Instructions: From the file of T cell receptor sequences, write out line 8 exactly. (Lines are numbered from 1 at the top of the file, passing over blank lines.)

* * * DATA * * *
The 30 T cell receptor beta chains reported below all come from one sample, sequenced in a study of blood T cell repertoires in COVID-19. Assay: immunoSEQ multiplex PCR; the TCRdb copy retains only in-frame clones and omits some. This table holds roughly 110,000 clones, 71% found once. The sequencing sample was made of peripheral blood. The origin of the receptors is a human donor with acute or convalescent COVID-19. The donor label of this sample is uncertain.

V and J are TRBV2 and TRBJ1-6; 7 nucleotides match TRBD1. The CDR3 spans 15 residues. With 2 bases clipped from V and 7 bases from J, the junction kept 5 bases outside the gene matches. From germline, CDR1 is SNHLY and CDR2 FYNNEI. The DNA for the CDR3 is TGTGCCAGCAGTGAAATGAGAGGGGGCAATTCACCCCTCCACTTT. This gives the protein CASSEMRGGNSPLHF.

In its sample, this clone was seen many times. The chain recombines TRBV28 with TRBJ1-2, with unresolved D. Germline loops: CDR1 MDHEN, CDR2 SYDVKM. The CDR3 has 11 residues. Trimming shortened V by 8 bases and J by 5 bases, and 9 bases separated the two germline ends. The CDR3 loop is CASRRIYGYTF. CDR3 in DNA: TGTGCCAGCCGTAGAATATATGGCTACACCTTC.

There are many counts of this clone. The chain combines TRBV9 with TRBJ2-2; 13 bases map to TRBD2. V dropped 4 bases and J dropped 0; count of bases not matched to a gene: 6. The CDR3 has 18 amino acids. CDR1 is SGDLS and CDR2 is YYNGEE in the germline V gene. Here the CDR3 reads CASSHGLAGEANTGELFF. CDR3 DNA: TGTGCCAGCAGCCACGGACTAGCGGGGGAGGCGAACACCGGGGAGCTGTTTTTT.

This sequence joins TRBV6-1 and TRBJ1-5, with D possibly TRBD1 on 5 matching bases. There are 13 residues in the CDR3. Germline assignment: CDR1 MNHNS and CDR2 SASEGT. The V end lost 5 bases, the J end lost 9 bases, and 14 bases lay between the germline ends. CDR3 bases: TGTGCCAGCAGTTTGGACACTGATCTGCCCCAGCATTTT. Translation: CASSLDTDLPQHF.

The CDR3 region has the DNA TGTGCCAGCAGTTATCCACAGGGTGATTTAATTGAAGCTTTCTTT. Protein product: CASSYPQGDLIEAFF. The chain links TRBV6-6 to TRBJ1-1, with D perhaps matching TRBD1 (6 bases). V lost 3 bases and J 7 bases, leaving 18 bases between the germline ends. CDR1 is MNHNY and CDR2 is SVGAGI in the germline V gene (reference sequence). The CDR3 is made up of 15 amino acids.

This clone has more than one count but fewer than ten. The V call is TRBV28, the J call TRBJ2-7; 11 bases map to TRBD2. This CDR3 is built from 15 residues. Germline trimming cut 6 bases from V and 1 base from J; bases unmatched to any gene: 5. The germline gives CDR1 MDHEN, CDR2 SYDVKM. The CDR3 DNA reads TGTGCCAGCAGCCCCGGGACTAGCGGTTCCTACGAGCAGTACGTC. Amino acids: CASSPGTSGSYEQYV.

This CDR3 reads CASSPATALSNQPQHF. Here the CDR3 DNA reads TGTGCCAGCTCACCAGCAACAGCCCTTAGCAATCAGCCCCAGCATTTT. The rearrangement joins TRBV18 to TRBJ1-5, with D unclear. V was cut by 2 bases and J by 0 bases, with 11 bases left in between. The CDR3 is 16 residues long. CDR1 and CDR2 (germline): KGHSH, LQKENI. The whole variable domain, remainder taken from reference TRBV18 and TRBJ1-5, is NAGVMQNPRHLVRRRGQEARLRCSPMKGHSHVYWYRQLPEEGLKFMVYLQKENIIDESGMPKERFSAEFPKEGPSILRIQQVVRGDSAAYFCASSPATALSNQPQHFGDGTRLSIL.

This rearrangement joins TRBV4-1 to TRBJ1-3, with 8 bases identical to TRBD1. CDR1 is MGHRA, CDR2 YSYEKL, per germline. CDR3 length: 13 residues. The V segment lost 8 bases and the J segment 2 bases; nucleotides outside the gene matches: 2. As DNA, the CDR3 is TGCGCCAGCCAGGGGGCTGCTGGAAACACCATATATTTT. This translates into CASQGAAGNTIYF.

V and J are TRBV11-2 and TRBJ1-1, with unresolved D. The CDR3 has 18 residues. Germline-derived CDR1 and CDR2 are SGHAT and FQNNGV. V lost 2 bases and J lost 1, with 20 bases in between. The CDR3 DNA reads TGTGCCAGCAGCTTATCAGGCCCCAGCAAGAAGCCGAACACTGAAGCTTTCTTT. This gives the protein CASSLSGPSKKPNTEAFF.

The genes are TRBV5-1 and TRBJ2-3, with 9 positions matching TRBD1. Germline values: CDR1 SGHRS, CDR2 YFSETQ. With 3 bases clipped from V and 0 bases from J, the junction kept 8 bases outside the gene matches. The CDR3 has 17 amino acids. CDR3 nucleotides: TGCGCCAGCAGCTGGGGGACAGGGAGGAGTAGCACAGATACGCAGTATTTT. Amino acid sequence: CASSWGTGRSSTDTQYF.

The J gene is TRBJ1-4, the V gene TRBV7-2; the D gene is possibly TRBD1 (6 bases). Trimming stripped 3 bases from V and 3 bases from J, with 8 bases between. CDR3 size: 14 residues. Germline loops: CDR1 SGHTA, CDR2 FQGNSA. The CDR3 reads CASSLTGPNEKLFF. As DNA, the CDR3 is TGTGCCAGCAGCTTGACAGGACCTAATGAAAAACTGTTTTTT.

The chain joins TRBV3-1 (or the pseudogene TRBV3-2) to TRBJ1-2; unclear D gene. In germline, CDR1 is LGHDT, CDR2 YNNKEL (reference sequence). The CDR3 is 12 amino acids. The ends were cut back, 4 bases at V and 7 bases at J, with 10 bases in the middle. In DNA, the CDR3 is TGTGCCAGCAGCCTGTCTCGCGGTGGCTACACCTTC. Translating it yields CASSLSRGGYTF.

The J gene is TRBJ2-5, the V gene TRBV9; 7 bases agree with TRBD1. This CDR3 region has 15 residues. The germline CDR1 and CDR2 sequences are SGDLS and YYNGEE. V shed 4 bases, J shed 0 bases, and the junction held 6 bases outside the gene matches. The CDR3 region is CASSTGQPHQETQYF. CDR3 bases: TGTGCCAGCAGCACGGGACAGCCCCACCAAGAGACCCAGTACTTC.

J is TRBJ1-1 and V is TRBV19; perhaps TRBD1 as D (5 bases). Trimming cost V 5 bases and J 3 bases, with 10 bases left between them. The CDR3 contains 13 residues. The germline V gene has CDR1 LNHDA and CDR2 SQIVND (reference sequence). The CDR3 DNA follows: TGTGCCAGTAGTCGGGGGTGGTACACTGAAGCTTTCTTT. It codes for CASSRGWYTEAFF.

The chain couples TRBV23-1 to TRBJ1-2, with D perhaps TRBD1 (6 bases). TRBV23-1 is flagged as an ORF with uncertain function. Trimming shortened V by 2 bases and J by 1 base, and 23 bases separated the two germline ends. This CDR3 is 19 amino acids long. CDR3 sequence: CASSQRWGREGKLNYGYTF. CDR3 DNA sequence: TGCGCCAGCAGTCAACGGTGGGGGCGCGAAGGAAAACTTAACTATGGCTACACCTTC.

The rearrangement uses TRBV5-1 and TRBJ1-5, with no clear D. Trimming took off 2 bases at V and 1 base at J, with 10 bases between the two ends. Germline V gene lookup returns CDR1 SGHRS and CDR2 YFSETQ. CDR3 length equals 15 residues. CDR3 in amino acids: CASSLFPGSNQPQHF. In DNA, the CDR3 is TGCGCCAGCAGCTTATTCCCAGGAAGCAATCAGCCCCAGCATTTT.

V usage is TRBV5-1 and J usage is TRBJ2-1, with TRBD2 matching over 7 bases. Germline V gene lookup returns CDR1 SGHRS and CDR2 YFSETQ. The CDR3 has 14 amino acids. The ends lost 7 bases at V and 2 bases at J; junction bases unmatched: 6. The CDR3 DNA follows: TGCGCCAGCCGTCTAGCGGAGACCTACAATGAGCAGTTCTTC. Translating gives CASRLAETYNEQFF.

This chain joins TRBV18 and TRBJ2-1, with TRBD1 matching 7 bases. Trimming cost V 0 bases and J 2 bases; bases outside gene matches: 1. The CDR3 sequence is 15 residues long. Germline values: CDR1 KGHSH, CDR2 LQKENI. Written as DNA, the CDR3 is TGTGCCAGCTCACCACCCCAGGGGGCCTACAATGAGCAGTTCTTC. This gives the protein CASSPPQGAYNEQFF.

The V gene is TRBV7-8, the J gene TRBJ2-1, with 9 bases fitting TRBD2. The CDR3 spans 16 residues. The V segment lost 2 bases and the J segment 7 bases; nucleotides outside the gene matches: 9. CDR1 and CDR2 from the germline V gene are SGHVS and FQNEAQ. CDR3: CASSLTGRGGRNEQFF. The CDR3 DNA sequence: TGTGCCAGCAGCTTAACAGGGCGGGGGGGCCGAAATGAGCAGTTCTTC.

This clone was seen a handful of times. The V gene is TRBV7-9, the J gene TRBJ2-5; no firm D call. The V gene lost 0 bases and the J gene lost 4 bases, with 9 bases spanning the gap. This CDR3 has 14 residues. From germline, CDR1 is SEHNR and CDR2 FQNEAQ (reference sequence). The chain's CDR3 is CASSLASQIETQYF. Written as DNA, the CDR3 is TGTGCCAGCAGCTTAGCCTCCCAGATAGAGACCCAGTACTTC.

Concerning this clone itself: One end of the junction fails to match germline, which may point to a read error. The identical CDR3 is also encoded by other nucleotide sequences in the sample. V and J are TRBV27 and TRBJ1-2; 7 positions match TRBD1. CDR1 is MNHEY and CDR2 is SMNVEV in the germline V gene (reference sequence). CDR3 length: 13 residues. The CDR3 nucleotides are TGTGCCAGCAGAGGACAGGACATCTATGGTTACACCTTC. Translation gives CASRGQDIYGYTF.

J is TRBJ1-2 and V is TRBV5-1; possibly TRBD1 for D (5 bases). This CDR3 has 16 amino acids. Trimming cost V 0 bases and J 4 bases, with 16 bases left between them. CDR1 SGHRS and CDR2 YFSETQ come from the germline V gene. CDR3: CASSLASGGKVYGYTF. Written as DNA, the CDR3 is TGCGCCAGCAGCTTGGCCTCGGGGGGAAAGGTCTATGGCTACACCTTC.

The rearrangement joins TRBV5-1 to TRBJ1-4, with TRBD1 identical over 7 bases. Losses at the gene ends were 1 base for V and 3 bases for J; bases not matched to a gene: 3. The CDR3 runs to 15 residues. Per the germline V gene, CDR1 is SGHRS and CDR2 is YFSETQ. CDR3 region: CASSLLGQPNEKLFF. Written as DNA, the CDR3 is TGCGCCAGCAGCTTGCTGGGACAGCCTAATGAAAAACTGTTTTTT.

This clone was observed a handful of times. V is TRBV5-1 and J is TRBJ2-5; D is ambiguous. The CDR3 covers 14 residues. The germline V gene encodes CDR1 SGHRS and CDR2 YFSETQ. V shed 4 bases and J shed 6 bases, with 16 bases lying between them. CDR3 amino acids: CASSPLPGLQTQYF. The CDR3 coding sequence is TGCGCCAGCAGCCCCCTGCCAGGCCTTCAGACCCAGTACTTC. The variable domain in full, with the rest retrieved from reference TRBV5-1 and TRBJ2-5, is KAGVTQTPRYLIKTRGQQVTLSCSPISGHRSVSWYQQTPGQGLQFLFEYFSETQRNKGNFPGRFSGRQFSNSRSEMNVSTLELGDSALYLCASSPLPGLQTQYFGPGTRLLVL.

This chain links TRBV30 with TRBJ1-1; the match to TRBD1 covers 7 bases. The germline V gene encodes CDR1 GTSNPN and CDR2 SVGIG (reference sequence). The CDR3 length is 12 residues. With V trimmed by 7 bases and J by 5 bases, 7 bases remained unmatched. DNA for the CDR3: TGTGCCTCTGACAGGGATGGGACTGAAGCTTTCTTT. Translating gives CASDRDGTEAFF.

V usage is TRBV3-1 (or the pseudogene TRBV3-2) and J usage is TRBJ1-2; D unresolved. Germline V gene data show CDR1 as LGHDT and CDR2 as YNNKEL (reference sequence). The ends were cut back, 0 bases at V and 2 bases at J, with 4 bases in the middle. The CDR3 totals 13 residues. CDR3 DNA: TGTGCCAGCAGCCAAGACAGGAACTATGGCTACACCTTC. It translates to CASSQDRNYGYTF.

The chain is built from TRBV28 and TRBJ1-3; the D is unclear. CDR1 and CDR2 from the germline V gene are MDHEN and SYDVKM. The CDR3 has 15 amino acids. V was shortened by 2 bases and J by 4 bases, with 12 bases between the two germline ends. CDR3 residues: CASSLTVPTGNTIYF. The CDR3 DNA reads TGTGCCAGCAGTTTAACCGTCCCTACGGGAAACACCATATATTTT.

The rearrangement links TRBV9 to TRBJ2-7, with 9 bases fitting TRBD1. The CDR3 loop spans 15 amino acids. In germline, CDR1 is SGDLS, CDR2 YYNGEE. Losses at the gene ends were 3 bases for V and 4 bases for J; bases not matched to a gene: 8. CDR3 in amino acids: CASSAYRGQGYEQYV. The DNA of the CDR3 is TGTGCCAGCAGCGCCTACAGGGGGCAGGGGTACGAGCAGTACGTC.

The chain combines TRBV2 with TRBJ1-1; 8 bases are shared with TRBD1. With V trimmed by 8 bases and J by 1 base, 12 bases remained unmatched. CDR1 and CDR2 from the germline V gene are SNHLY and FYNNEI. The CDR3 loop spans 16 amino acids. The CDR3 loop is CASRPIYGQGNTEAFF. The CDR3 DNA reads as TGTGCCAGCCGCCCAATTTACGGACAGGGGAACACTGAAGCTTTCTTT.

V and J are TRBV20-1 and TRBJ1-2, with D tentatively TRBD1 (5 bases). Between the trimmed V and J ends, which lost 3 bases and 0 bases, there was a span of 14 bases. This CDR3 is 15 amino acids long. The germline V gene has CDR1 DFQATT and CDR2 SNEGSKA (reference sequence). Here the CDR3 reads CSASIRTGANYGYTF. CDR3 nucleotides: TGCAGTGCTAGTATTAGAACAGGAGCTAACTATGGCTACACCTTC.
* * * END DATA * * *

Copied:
This CDR3 reads CASSPATALSNQPQHF. Here the CDR3 DNA reads TGTGCCAGCTCACCAGCAACAGCCCTTAGCAATCAGCCCCAGCATTTT. The rearrangement joins TRBV18 to TRBJ1-5, with D unclear. V was cut by 2 bases and J by 0 bases, with 11 bases left in between. The CDR3 is 16 residues long. CDR1 and CDR2 (germline): KGHSH, LQKENI. The whole variable domain, remainder taken from reference TRBV18 and TRBJ1-5, is NAGVMQNPRHLVRRRGQEARLRCSPMKGHSHVYWYRQLPEEGLKFMVYLQKENIIDESGMPKERFSAEFPKEGPSILRIQQVVRGDSAAYFCASSPATALSNQPQHFGDGTRLSIL.